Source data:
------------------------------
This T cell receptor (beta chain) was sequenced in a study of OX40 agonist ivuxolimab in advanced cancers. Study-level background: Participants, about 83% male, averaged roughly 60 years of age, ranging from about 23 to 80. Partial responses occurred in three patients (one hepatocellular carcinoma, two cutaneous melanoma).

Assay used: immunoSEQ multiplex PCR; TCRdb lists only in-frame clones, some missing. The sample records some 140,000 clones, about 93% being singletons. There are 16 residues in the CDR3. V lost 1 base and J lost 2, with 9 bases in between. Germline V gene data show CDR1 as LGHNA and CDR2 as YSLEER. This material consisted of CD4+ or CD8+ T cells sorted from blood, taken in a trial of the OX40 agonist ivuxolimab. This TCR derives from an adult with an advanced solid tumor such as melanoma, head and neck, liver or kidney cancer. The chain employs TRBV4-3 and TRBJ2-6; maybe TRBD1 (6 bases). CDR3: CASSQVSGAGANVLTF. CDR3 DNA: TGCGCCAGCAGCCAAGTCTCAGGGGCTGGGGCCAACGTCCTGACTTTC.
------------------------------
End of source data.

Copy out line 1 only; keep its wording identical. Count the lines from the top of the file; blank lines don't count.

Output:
This T cell receptor (beta chain) was sequenced in a study of OX40 agonist ivuxolimab in advanced cancers. Study-level background: Participants, about 83% male, averaged roughly 60 years of age, ranging from about 23 to 80. Partial responses occurred in three patients (one hepatocellular carcinoma, two cutaneous melanoma).